Instruments of Change

A beam of neutrons may be the key to visualizing tiny biological and engineering processes

Illustrations by Larry Davis, Spallation Neutron Source, ORNL

Jason Hayward wants to change the world. More specifically, he wants to revolutionize the surgical tools doctors use to treat and remove cancer.

But Hayward isn’t a physician or a biologist—he is an associate professor of nuclear engineering at UT. What’s his plan? To develop new instruments that will harness the power of neutron imaging technology to produce incredibly high-resolution pictures of problems lurking beneath the skin.

Doctors currently use X-rays or computed tomography (CT) scans to evaluate the human body and its bone structure. X-rays are good for taking pictures of the body because they can sense the density contrast between bone and organ tissue. However, those images can’t provide a very clear picture when such large differences in density do not exist.

Neutron imaging is similar to X-rays, but with one key difference: it excels at imaging features with little mass. “Compared with X-rays, neutron imaging is an all-around better tool to look at structures that have low mass, perhaps even cellular structures like cancer outgrowth in the body,” Hayward says. “The resolution must be high enough to observe what’s happening at the cellular level, though.”

Today’s medical tools limit a doctor’s ability to effectively treat cancer because tumor outgrowths are too small to be seen using current tools. Hayward’s neutron imaging research looks to improve resolution so observations can be made at the cellular level. This may enable medical professionals to see previously undetectable microscopic cancer cell outgrowths.

“If doctors in the future have the tools and instrumentation to be able to see the cancerous outgrowths, they can be smarter about removing tumors,” says Hayward. “They can also be smarter about using radiation treatment to target the tumor. If we’re able to improve the technology, we have the potential to see cleaner cancer removal and treatment.”

Schematic of the VENUS Instrument

Schematic of the VENUS Instrument


Hayward’s work is funded by a US Department of Energy Early Career Research Award, which will provide $750,000 over five years. “The five-year time period is great because I can spend the time it will take to advance the basic research,” he explains.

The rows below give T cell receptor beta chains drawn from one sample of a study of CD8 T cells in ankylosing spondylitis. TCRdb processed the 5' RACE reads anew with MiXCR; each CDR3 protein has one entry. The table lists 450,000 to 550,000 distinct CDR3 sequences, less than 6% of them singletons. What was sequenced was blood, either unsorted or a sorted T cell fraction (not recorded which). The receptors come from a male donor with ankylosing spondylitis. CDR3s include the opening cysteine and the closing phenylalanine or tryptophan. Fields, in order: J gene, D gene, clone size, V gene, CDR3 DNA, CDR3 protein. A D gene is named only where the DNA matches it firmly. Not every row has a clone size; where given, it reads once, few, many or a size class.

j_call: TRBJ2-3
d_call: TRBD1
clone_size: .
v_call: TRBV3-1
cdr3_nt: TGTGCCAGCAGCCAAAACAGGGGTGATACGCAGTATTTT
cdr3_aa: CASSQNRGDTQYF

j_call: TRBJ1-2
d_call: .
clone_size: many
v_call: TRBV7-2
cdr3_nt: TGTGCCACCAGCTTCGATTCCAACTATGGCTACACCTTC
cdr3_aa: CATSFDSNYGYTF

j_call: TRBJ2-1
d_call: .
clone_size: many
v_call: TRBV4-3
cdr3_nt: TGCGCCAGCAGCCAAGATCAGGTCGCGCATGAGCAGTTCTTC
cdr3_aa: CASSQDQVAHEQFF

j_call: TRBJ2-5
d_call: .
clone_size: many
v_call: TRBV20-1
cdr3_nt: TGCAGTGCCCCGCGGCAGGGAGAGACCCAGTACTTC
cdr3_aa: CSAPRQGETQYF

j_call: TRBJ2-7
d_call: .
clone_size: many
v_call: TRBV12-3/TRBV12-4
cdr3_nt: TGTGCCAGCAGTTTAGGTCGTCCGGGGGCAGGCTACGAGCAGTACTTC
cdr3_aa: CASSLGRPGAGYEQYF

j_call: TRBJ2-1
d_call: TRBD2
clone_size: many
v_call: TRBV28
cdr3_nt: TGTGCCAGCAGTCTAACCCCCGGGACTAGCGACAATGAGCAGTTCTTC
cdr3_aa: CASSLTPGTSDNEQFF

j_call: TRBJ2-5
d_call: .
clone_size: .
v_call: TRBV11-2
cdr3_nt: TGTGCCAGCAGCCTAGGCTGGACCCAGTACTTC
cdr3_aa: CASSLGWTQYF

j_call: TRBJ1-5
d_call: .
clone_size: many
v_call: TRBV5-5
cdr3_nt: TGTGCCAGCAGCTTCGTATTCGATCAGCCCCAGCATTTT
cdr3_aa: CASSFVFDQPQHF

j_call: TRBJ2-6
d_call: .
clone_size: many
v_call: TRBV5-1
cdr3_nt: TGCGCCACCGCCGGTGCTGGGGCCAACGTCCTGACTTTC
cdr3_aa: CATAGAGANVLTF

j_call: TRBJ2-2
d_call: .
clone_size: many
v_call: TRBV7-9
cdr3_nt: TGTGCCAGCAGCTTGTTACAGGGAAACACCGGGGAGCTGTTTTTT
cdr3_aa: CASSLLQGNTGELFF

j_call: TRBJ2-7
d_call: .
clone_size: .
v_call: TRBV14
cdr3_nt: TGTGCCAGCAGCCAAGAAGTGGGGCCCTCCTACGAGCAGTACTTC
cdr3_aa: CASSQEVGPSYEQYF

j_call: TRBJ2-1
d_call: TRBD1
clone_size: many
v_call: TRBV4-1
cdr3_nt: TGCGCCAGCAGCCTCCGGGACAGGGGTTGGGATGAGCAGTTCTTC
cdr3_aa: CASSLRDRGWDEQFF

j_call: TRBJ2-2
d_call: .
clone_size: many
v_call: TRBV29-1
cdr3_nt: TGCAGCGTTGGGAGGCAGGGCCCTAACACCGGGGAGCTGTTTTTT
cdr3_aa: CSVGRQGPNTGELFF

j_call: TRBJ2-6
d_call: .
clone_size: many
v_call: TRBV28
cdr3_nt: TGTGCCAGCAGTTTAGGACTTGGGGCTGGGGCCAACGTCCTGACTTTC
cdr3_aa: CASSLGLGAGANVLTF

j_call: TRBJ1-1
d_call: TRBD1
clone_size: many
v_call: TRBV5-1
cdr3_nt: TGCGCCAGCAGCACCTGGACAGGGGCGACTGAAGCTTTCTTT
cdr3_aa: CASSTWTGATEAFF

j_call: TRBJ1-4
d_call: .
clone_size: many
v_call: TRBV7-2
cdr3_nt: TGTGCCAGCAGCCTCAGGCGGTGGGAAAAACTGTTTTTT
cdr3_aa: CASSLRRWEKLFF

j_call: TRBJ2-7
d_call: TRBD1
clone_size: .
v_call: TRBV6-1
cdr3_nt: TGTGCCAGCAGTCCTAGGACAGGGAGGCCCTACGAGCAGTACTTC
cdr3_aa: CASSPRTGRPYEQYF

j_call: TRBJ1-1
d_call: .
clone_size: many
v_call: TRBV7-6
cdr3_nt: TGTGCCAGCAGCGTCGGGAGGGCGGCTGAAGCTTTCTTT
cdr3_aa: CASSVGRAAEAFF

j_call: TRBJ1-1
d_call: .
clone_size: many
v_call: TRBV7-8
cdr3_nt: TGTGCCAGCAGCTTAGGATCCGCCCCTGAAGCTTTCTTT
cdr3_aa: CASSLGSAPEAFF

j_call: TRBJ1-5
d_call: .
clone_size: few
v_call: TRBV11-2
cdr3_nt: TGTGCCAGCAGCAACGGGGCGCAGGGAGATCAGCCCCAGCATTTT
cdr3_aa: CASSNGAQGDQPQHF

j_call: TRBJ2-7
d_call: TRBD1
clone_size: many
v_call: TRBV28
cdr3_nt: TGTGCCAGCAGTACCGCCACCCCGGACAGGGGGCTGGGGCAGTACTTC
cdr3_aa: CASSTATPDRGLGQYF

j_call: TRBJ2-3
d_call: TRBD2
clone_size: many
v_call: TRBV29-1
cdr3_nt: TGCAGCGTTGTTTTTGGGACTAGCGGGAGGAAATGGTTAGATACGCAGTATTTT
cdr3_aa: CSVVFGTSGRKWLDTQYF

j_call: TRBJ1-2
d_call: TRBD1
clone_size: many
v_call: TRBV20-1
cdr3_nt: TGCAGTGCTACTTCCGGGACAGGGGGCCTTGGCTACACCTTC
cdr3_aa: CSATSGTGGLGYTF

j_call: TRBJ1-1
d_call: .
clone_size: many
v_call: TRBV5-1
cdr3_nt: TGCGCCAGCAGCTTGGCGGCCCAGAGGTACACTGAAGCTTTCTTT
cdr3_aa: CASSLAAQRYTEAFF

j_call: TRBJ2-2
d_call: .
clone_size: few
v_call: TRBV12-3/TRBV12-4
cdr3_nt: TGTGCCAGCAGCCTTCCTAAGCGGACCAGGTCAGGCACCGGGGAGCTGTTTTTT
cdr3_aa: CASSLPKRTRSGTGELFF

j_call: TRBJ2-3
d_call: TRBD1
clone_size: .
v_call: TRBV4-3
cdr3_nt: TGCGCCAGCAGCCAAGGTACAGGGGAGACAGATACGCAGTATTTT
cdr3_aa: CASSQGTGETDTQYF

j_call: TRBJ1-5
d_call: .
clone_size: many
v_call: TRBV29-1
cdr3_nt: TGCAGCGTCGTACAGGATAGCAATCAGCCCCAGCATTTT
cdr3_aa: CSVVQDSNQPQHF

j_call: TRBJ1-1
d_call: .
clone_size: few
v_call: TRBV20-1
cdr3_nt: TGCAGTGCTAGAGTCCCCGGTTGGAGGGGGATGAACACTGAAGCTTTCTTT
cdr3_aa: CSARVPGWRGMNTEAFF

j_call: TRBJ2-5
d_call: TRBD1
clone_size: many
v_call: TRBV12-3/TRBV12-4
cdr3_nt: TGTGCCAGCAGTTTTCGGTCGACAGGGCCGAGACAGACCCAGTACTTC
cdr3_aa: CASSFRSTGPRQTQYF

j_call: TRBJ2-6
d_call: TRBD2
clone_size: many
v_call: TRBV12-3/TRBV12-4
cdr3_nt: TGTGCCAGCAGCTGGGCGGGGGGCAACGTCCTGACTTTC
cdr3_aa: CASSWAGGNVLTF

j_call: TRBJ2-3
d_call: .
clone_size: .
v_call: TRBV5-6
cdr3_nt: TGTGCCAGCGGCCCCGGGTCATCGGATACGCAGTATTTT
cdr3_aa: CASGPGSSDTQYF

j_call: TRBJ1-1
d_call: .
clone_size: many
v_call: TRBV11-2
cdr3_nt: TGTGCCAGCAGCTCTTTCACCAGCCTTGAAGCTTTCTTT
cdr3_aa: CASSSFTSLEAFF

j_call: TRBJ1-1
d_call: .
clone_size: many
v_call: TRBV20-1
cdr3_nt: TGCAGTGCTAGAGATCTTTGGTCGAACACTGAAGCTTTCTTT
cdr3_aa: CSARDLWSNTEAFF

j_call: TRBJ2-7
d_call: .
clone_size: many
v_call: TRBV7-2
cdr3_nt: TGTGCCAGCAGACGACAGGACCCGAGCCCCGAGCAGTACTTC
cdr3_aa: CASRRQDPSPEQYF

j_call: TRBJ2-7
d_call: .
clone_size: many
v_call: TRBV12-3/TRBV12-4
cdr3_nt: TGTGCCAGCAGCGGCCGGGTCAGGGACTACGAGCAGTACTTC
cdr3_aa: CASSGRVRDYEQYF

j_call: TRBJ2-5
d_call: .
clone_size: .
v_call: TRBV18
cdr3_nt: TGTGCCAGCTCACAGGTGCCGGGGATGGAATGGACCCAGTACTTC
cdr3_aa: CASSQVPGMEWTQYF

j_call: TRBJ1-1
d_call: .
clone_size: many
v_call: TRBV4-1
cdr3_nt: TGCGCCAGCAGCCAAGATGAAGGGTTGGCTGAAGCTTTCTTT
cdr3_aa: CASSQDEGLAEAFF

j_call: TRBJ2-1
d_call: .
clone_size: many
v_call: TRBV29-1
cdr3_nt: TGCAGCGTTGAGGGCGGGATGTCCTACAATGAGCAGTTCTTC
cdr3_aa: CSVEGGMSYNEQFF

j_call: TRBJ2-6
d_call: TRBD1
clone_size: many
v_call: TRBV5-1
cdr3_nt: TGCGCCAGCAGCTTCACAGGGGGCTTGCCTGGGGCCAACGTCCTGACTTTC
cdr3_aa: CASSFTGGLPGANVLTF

The fruits of Hayward’s labor could also have a huge impact on other areas outside the operating room. For example, neutron imaging may help overcome known limitations to creating the next generation of high performance electric automobiles by allowing researchers to observe the way lithium flows through an advanced battery. The development of a high resolution imaging instrument, used along with modeling and simulation tools, is expected to be integral to solving degradation issues and increasing the performance of these batteries.

“There’s a lot of promise in looking at things with neutrons that you can’t see with X-rays. We just need to enhance the instrumentation used for research,” Hayward says. “My focus is on the instrumentation side of neutron beams. This particular work was motivated by a collaboration with a scientist at ORNL’s Spallation Neutron Source (SNS) who made me aware of the important problems and current limitations of neutron imaging.”

Hayward is a member of a worldwide team of scientists trying to upgrade the imaging tools used in medical research, engineering, and industrial applications. He is teaming up with a university in the United Kingdom for his instrument development efforts and his work is an important part of a new high resolution neutron imaging beam line being built at SNS.

If everything goes as planned, Hayward is confident the application of his research will eventually change the world. But be patient. He estimates it will be at least a decade before the technology is mature enough to be readily available for such applications. No doubt, it will be worth the wait.

Published online, Quest, July 5, 2014

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